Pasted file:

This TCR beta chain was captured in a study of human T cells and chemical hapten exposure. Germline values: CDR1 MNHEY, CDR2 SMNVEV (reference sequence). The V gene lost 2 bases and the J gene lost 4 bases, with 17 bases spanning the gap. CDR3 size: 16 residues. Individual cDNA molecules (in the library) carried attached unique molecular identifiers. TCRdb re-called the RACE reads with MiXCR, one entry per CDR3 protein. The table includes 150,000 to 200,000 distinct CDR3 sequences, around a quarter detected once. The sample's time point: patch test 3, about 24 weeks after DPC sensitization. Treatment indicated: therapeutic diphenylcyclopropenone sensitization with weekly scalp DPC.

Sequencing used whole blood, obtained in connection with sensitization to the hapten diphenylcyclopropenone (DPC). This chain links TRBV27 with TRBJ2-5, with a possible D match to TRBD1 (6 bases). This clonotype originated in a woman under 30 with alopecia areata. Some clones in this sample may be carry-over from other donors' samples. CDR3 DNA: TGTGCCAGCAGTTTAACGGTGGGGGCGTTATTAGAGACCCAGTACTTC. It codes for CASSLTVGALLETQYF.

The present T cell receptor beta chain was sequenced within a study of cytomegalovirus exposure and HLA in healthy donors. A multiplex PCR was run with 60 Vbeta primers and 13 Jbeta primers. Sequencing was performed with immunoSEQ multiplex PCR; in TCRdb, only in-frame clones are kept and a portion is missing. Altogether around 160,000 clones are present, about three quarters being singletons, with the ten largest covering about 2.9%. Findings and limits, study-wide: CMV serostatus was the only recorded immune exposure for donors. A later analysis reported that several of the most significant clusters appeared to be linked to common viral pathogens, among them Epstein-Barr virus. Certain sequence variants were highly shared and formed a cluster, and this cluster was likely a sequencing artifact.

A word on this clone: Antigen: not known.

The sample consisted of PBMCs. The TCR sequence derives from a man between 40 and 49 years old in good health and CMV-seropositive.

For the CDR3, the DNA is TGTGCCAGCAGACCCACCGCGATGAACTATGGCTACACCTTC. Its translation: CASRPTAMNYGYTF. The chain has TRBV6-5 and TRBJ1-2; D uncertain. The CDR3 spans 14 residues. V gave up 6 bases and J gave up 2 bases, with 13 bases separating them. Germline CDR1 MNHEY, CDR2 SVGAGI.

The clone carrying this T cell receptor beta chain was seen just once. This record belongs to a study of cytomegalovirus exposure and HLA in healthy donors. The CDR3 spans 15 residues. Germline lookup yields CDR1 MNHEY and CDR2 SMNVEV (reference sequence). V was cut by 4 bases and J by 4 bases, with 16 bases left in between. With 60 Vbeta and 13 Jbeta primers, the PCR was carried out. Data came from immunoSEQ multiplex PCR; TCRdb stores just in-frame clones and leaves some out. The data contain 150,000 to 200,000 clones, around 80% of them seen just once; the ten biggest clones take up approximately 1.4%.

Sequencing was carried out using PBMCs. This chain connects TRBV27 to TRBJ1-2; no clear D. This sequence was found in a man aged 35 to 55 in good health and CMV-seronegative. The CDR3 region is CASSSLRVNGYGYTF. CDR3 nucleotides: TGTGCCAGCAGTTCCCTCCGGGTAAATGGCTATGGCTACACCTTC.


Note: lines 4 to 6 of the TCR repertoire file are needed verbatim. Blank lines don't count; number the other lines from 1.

A word on this clone: Antigen: not known.

The sample consisted of PBMCs. The TCR sequence derives from a man between 40 and 49 years old in good health and CMV-seropositive.

For the CDR3, the DNA is TGTGCCAGCAGACCCACCGCGATGAACTATGGCTACACCTTC. Its translation: CASRPTAMNYGYTF. The chain has TRBV6-5 and TRBJ1-2; D uncertain. The CDR3 spans 14 residues. V gave up 6 bases and J gave up 2 bases, with 13 bases separating them. Germline CDR1 MNHEY, CDR2 SVGAGI.